Planet Clumps and Crystals around Brown Dwarfs
This artist's concept shows microscopic crystals in the dusty disk surrounding a brown dwarf, or "failed star." The crystals, made up of a green mineral found on Earth called olivine, are thought to help seed the formation of planets.
NASA's Spitzer Space Telescope detected the tiny crystals circling around five brown dwarfs, the cooler and smaller cousins of stars. Though crystallized minerals have been seen in space before -- in comets and around other stars -- the discovery represents the first time the little gem-like particles have been spotted around confirmed brown dwarfs.
Astronomers believe planets form out of disks of dust that circle young brown dwarfs and stars. Over time, the various minerals making up the disks crystallize and begin to clump together. Eventually, the clumps collide and stick, building up mass like snowmen until planets are born.
About the Graph: Planet Clumps and Crystals around Brown Dwarfs
The graph of data from NASA's Spitzer Space Telescope shows the spectra (middle four lines) of dusty disks around four brown dwarfs, or "failed stars," located 520 light-years away in the Chamaeleon constellation. The data suggest that the dust in these disks is crystallizing and clumping together in what may be the birth of planets.
Spectra are created by breaking light apart into its basic components, like a prism turning sunlight into a rainbow. Their bumps represent the "fingerprints" or signatures of different minerals.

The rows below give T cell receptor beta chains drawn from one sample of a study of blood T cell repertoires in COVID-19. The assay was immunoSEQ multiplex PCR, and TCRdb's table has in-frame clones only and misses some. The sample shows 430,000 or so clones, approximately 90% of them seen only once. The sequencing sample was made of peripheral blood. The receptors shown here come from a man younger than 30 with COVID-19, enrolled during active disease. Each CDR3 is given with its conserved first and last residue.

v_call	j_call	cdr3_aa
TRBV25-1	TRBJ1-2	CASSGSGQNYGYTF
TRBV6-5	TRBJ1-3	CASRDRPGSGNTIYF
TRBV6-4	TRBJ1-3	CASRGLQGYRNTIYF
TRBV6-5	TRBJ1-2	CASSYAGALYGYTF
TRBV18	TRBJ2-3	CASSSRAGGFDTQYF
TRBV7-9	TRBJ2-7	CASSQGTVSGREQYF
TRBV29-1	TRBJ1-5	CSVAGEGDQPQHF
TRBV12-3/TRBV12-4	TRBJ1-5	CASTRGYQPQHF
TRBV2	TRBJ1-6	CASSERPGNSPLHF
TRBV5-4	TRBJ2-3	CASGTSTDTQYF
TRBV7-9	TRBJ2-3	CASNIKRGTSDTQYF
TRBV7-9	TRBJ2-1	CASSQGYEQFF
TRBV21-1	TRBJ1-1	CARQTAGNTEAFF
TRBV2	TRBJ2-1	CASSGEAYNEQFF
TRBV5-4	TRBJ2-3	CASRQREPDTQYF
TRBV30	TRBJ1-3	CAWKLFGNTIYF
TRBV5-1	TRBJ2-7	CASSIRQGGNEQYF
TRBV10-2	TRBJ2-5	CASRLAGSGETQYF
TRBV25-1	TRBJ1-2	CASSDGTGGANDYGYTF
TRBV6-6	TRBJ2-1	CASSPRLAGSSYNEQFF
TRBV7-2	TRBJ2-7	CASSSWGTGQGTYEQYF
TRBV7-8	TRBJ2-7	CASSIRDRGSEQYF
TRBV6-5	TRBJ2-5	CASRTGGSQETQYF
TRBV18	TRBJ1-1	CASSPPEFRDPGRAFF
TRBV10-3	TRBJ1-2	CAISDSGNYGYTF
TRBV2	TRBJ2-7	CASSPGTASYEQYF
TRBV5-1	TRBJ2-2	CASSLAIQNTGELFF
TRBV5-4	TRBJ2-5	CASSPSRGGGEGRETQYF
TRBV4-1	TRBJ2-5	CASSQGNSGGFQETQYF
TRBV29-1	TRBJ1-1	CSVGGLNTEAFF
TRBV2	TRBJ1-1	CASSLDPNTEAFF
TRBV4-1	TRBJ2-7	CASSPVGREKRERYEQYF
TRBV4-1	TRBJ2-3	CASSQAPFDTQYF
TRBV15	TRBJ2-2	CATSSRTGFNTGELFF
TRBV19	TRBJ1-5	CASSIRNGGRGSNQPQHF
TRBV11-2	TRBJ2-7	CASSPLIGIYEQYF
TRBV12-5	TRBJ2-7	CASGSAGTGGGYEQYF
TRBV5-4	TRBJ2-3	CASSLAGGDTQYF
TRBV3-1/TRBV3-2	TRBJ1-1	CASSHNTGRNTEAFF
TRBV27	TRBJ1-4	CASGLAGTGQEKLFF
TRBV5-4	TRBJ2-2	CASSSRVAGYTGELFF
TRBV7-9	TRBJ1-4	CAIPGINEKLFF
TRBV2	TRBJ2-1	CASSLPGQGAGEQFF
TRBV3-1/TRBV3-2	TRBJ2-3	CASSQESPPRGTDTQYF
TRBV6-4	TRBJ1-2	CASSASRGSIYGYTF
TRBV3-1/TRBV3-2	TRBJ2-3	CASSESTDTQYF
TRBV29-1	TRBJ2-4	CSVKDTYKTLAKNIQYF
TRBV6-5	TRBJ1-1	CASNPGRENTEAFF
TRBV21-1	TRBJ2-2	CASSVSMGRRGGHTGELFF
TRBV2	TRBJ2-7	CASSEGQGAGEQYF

Here, the light green vertical bands highlight the spectral fingerprints of crystals made up primarily of a green silicate mineral found on Earth called olivine. As the graph illustrates, three of the four brown dwarfs possess these microscopic gem-like particles. For comparison, the spectra of dust between stars (top) and the comet Hale-Bopp (bottom) are shown. The comet has the tiny crystals, whereas the interstellar dust does not.
The broadening of these spectral features or bumps -- seen here as you move down the graph - indicates silicate grains of increasing size.
Another analysis of this same data shows that some of the brown dwarfs' dusty disks flare in their outer regions, while others are flattened. This flattening is correlated with increasing grain size, and probably occurs because the heavier dust grains are settling downward.
Together, these observations - of crystals, growing dust grains and flattened disks - provide strong evidence that the dust around these brown dwarfs is evolving into what might become planets. Prior to the findings, these first steps of planet formation were seen only in disks around stars, the brighter and bigger cousins to brown dwarfs.